We read and review for the love and joy of books.
Genre: MM Contemporary
Review: Alex is the “Dear Alex” of the title, a columnist who helps people figure out, Is he the one? He’s worked on the column for years and has built it up, now a successful item at the magazine, Meant for Men. He’s worked hard, sometimes in the beginning making up letters just to have copy, and he’s had the support of Robbie, taking all the administrative work and who’s also been a good friend and bed partner. Alex and Robbie fit well together, but Alex doesn’t do monogamy. When Robbie wanted more than an open relationship, Alex ended that right away. Now, well, they are business associates.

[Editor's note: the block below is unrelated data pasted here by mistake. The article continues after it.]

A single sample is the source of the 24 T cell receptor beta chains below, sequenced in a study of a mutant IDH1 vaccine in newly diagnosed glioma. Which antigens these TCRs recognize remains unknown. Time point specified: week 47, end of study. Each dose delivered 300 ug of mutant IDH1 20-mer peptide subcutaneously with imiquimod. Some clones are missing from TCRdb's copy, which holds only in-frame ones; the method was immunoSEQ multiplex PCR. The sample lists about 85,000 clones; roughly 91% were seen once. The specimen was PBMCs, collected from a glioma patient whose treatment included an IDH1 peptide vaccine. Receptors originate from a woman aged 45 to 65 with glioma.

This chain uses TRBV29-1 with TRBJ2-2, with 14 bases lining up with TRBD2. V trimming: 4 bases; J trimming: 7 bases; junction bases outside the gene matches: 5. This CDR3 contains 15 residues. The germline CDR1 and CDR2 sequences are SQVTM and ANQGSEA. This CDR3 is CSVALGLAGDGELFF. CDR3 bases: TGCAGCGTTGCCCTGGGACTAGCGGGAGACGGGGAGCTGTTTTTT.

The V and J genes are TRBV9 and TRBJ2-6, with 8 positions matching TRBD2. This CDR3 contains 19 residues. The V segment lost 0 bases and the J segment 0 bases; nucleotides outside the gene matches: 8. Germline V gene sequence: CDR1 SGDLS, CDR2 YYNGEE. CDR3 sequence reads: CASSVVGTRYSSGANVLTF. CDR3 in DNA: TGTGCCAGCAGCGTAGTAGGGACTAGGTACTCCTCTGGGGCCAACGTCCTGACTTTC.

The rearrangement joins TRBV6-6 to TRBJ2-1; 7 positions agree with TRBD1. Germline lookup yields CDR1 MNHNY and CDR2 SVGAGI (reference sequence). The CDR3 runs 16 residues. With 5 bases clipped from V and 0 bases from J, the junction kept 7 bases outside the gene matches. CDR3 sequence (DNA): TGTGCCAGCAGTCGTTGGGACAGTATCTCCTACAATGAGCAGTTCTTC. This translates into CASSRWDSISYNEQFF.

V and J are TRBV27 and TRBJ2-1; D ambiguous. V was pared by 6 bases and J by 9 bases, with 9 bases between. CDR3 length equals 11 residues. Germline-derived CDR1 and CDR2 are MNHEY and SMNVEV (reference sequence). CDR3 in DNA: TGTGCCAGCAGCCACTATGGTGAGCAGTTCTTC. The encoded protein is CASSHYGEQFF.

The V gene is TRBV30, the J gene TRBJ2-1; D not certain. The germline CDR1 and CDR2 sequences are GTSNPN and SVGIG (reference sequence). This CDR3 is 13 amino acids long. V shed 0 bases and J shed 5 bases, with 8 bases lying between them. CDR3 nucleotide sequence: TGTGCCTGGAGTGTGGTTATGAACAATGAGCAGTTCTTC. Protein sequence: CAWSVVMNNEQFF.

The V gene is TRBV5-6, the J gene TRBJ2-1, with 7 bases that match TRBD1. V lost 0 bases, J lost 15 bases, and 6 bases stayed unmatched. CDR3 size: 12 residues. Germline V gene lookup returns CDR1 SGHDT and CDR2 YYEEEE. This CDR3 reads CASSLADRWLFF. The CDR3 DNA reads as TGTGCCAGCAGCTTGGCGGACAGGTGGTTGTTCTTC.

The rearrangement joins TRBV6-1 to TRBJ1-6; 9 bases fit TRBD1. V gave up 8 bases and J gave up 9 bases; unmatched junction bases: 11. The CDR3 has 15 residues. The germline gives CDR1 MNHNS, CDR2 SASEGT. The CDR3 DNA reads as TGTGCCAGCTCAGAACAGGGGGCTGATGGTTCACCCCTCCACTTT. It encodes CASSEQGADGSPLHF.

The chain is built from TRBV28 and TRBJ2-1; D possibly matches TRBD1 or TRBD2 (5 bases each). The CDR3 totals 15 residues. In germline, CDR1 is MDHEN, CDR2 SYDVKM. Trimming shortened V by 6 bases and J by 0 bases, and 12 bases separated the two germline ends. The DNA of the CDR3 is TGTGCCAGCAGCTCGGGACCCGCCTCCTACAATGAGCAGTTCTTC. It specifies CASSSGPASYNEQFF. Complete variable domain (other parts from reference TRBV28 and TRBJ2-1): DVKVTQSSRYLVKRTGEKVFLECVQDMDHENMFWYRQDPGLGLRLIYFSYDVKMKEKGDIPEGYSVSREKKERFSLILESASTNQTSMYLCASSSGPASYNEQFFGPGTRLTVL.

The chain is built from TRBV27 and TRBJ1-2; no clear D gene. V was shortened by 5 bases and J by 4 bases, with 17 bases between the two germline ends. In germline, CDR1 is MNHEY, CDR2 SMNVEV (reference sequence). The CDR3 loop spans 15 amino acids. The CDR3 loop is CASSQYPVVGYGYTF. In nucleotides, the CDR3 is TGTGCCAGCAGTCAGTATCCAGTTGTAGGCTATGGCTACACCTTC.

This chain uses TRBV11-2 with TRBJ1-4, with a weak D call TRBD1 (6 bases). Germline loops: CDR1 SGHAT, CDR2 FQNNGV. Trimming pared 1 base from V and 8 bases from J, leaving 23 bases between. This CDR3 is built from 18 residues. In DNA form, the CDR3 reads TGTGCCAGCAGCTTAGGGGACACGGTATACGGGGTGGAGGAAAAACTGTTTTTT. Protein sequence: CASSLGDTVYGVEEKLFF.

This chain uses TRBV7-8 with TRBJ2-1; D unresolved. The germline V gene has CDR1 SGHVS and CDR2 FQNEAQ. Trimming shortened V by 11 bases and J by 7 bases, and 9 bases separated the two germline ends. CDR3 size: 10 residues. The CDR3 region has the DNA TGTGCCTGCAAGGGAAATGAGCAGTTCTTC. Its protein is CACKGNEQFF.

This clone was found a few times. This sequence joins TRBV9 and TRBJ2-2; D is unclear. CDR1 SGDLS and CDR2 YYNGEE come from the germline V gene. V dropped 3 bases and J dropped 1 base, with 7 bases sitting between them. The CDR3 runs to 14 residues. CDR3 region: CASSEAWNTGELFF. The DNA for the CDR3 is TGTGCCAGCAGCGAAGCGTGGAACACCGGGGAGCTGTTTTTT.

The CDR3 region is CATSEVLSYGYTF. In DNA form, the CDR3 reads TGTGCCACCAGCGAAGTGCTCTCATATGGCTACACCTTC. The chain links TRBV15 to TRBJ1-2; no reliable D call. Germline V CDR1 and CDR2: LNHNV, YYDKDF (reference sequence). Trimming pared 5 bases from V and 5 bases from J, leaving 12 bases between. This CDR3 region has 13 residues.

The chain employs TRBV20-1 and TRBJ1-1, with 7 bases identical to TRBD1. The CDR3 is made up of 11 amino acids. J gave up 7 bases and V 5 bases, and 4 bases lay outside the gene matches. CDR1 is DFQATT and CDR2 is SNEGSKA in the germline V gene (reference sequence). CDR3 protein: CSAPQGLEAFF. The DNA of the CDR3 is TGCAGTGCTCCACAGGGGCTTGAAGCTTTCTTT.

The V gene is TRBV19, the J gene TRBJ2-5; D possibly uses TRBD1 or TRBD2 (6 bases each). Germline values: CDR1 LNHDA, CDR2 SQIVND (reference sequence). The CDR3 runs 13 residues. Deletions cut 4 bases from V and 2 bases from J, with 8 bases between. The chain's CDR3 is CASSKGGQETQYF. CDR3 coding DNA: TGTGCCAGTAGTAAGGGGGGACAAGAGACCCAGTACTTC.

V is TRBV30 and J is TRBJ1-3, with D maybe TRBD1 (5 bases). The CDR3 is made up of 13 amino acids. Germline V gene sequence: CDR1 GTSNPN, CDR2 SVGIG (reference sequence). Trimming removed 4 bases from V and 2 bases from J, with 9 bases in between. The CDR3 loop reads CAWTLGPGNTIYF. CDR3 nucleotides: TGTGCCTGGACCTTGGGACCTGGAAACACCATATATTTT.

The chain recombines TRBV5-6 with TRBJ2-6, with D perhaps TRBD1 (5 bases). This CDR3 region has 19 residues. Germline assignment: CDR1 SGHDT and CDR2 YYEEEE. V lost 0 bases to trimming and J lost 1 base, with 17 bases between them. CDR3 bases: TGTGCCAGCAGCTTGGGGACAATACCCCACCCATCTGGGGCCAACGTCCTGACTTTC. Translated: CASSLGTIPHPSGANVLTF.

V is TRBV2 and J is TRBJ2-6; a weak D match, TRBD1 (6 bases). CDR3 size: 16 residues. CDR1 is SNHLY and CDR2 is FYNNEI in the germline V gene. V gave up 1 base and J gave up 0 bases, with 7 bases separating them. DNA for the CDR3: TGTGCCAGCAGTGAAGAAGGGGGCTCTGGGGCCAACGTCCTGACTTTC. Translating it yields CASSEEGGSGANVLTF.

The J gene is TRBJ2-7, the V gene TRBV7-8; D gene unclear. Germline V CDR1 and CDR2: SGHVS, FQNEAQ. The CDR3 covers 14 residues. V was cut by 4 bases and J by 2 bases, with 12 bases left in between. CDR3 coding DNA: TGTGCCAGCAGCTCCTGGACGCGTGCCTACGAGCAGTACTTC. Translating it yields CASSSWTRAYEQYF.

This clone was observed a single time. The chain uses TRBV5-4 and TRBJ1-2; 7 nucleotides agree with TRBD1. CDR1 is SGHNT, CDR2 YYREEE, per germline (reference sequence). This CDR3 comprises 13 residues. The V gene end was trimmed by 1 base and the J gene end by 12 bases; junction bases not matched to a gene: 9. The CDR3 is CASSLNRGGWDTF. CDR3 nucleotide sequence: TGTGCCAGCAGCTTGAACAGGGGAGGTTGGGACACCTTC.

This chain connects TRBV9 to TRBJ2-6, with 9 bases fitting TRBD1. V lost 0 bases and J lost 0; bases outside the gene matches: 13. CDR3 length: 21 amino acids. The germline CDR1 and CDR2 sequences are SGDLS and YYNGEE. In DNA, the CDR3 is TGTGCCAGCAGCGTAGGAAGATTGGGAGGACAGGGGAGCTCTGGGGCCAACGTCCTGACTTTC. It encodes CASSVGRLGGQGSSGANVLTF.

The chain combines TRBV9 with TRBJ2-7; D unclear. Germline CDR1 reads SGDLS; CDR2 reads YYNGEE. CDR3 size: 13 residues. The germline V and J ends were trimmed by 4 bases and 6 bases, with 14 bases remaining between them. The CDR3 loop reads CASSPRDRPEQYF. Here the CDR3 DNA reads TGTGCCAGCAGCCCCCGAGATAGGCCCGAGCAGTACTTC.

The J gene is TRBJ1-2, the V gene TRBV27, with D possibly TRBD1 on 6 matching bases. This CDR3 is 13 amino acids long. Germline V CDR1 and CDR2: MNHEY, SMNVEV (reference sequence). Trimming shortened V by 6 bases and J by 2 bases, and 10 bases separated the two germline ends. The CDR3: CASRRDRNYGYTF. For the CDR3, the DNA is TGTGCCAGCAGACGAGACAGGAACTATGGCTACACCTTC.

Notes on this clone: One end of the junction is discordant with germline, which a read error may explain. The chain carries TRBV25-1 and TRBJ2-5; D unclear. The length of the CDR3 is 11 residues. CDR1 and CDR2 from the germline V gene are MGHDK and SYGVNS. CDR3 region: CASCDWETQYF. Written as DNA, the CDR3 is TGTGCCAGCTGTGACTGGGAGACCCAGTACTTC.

Now Alex has moved from a direct, honest, caring columnist to a caustic, sarcastic diva who really doesn’t hear the men writing anymore. Robbie isn’t happy with this but Alex is a diva and doesn’t listen. Robbie is still his sweet, caring self- he’s the guy that answers all the painful letters Alex deems not worthy of the column. Robbie, though, he gets it. There are lives behind those letters, real men who are hurting, upset, sad, angry. It’s more than entertainment.
It’s as Robbie is finally going to move on, from Alex, from the column, from the “brand of honesty” Alex labels his sometimes cruel answers, that Alex begins to remember why they were together and what he might be missing. But now, is it too late?
I liked Robbie immensely. He’s kind, gentle and deserves more. I completely adored the scene with their boss, Leila, when she informs Alex of the history he has apparently changed in his head. Way to knock him down a peg! Alex is an arrogant idiot who is so redeemable, and that was a lovely thing to read.